Van Gogh, “Les Alpilles Mountain Landscape Near Saint-Rémy,” 1889. Oil on canvas, Rijksmuseum Kröller-Müller, Otterlo, Netherlands

I have wanted to have a some type of Van Gogh print in my home for some time. I really love his Almond Blossom (1890) painting, but I don’t have the right wall colors in my home to complement the blue background. My husband and I liked this print not only for its colors, but also because we weren’t familiar with this painting before stumbling upon it online. This particular painting was done during the period when Van Gogh lived in Saint-Rémy (from May 1889 until May 1890); Van Gogh voluntarily admitted himself into the Saint-Paul asylum located in this area.

Willem van Aelst, “Floral Still Life with a Pocketwatch” (“Still Life with Poppies and Roses”), 1663. Oil on canvas, Rijksmuseum, Amsterdam

The print that we received today is a copy of this painting by Willem van Aelst. I’m afraid that my print does not look nearly as luminous as the actual painting itself, but I’m still happy. I’ve liked the idea of having a Dutch still life in my home for some time, but my husband and I could not find a print that we both liked. However, my husband saw this painting in the Rijksmuseum during a recent trip to Amsterdam, and I readily agreed that it would look nice in our home. I love all of the little details in this painting, from the butterflies and bugs to the small key that is connected to the ribbon.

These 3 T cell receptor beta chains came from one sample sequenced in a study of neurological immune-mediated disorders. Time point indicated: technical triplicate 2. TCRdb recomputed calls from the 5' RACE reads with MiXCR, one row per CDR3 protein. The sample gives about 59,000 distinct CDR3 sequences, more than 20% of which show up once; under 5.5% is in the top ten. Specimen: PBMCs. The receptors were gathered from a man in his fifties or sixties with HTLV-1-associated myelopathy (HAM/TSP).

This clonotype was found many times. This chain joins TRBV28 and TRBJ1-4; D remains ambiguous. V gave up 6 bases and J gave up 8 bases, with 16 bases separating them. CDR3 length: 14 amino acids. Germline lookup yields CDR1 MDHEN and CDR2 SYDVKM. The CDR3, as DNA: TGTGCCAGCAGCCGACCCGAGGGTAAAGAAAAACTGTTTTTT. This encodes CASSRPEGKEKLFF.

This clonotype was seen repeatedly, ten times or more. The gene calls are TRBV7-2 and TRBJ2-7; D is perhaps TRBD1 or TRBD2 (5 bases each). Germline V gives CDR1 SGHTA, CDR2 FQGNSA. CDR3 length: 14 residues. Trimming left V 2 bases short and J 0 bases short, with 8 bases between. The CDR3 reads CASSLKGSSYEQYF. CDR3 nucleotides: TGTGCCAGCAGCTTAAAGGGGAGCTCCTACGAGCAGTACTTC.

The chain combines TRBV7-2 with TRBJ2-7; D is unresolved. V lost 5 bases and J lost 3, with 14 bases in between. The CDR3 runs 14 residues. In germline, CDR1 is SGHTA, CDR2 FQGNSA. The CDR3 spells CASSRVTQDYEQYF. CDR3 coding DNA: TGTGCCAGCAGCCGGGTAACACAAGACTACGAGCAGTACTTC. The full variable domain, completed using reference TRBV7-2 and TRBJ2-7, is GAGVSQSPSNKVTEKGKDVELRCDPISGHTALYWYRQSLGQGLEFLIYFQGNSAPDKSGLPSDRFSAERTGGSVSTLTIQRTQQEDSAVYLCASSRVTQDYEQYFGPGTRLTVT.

Willem van Aelst is perhaps somewhat a lesser known still life painter today, although he achieved a lot of fame and prestige during his lifetime. Today, I think that his pupil, Rachel Ruysch, is perhaps a little better known. According to a biography on van Aelst, he was one of the first painters to create asymmetrical still life compositions during his day. (It’s no wonder that my husband, with his modern eye, would be drawn to this composition!)

Bowen family, “Fake Albers,” 2012

And, just for fun, I’ll end this post with some fake “Homage to the Square” prints that my family created a few years ago. My husband really loves the work of Josef Albers, but we couldn’t find prints in his square series which fit with the colors we wanted to highlight in our home. So, we designed our own! My son and I each picked out one of the color schemes, and my husband chose the final two. He designed the prints based off of actual Albers prints.